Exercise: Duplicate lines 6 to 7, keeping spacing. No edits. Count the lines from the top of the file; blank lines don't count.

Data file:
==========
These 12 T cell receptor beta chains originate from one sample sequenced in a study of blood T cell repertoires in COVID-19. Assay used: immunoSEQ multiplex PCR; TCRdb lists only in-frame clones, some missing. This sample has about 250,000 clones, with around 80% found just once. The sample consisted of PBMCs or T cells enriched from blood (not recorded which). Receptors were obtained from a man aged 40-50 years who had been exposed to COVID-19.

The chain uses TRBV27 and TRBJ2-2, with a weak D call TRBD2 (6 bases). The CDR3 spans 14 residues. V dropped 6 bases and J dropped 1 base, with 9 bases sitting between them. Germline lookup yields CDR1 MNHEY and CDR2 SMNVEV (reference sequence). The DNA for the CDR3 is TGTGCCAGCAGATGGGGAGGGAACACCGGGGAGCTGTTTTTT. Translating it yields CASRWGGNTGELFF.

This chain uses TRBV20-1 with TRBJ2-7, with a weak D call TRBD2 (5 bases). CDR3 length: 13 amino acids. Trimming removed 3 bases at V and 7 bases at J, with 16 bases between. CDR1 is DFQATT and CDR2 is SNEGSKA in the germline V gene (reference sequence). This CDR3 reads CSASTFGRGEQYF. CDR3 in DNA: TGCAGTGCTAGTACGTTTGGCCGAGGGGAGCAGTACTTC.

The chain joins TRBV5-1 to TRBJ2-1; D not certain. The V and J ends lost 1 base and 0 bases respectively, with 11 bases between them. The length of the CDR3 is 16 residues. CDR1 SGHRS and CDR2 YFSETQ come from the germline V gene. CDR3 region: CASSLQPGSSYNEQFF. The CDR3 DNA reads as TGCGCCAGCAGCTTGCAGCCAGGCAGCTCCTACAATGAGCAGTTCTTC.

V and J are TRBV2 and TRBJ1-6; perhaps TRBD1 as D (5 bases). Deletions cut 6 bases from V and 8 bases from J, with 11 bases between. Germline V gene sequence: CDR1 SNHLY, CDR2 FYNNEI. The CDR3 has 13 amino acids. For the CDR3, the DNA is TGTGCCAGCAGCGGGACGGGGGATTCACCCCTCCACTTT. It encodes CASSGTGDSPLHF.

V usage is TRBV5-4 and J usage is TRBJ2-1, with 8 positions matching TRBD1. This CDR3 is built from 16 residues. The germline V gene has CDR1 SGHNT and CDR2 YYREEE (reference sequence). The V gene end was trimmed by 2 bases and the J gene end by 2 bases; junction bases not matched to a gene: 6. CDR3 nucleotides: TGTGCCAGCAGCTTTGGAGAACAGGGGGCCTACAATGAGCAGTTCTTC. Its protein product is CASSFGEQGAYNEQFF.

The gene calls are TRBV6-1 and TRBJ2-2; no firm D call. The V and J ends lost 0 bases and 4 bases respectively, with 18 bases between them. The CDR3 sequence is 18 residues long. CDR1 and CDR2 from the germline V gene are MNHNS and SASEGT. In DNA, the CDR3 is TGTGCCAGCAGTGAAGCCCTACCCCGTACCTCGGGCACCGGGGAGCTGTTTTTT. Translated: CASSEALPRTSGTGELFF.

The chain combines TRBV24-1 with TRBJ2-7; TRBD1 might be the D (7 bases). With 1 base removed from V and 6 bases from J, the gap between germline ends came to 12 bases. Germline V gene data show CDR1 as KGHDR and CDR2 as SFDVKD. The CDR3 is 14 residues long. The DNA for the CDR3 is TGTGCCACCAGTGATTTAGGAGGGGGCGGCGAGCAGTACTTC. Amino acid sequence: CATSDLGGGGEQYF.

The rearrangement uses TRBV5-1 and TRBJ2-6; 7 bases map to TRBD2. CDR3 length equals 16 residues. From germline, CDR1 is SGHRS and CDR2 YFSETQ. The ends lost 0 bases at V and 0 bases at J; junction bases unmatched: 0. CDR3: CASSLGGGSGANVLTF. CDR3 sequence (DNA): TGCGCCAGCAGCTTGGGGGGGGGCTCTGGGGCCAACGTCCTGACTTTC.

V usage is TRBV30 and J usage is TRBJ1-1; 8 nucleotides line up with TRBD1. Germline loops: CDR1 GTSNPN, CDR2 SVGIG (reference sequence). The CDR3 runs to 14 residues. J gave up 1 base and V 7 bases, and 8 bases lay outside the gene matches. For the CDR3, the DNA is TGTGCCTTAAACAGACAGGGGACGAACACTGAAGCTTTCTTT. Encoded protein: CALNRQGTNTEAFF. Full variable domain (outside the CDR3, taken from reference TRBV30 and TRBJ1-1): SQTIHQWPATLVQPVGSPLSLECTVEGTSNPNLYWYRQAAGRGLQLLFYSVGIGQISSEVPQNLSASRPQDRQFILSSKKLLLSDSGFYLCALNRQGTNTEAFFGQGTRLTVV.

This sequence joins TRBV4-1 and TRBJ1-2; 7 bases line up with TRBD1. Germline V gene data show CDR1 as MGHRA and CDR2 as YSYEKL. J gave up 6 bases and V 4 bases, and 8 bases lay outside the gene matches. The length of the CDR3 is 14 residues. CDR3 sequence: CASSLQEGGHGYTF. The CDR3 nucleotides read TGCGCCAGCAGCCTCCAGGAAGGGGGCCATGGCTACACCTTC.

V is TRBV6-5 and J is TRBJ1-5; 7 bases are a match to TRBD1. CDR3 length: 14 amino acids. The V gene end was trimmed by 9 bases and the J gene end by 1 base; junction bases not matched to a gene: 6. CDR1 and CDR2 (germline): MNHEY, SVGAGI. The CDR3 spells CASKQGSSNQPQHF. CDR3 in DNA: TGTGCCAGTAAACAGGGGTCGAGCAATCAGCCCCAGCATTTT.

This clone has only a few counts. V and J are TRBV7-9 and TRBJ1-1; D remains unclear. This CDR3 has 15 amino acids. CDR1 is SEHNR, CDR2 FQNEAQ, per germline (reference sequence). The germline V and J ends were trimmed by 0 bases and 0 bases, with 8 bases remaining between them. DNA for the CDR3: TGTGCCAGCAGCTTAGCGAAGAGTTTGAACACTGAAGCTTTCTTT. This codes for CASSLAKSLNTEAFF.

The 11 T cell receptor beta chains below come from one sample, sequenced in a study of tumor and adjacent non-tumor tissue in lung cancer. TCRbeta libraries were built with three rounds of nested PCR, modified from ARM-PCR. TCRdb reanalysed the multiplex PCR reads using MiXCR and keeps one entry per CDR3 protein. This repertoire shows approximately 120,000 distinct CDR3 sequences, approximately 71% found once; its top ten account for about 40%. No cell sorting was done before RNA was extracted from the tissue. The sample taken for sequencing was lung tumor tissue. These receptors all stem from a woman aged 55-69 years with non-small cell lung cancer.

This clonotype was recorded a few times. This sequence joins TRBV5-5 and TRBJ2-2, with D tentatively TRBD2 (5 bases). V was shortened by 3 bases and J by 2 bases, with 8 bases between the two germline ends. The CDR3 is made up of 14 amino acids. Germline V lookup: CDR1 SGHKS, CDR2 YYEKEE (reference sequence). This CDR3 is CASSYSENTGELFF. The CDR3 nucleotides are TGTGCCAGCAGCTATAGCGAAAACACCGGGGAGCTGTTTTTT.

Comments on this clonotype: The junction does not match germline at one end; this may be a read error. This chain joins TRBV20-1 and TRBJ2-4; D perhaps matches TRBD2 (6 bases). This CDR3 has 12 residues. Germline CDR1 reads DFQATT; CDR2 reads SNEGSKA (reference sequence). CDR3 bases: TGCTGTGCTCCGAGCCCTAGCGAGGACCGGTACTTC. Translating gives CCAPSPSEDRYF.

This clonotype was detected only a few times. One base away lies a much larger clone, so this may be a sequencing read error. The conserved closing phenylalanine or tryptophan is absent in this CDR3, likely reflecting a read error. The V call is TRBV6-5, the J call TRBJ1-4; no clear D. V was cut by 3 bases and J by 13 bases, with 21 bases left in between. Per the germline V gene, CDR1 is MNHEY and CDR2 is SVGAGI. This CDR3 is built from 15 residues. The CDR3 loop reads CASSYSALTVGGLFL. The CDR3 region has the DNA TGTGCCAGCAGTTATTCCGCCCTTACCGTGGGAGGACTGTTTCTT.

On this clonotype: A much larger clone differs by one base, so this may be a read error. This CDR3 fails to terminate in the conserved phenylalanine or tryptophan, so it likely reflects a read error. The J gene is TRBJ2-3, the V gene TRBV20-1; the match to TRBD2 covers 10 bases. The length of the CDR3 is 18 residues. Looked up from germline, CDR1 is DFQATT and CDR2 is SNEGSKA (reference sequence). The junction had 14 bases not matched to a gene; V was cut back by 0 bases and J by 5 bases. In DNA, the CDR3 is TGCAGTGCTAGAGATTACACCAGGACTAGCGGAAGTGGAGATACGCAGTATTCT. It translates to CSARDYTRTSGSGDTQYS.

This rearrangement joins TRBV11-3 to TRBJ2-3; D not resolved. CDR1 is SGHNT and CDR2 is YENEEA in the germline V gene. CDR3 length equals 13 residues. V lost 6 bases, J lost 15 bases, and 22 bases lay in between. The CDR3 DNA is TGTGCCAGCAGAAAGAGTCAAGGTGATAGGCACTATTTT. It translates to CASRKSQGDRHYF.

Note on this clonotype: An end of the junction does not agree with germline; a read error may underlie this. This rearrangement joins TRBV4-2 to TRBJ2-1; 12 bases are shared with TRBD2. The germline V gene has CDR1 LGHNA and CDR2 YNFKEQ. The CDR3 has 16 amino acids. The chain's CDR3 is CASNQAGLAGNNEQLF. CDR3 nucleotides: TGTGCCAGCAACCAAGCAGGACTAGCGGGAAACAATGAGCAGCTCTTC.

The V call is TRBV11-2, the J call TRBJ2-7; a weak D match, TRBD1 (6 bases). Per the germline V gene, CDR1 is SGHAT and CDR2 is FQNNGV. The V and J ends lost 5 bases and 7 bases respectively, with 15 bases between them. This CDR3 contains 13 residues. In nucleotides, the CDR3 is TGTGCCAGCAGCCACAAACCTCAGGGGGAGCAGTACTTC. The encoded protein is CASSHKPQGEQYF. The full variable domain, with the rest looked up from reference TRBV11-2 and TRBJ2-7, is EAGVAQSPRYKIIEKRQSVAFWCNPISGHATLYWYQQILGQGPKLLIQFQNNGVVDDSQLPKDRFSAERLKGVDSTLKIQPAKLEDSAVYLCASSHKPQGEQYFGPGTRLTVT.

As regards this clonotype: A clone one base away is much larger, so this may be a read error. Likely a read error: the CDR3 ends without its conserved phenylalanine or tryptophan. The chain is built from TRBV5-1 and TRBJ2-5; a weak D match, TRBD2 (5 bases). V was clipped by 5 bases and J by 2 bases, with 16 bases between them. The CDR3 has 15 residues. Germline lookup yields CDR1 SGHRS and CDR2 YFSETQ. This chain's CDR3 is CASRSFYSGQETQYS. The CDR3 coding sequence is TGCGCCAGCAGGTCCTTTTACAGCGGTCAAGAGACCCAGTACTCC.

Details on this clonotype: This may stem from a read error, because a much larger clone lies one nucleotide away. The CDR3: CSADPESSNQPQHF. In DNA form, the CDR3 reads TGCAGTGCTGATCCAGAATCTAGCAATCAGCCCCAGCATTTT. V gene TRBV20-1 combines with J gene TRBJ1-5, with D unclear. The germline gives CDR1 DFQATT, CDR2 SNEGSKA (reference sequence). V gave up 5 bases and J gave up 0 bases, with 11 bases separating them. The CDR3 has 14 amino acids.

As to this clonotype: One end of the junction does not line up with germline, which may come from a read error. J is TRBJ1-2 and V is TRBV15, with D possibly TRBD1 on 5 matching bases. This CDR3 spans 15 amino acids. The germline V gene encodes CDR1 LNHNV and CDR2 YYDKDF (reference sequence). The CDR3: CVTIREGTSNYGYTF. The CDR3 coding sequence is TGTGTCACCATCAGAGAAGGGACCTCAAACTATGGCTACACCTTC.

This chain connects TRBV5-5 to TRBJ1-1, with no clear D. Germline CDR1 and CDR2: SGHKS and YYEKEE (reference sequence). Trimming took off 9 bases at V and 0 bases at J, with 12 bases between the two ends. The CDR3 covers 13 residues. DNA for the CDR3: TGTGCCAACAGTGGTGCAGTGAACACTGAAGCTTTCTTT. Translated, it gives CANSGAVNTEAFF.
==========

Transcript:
V usage is TRBV5-4 and J usage is TRBJ2-1, with 8 positions matching TRBD1. This CDR3 is built from 16 residues. The germline V gene has CDR1 SGHNT and CDR2 YYREEE (reference sequence). The V gene end was trimmed by 2 bases and the J gene end by 2 bases; junction bases not matched to a gene: 6. CDR3 nucleotides: TGTGCCAGCAGCTTTGGAGAACAGGGGGCCTACAATGAGCAGTTCTTC. Its protein product is CASSFGEQGAYNEQFF.

The gene calls are TRBV6-1 and TRBJ2-2; no firm D call. The V and J ends lost 0 bases and 4 bases respectively, with 18 bases between them. The CDR3 sequence is 18 residues long. CDR1 and CDR2 from the germline V gene are MNHNS and SASEGT. In DNA, the CDR3 is TGTGCCAGCAGTGAAGCCCTACCCCGTACCTCGGGCACCGGGGAGCTGTTTTTT. Translated: CASSEALPRTSGTGELFF.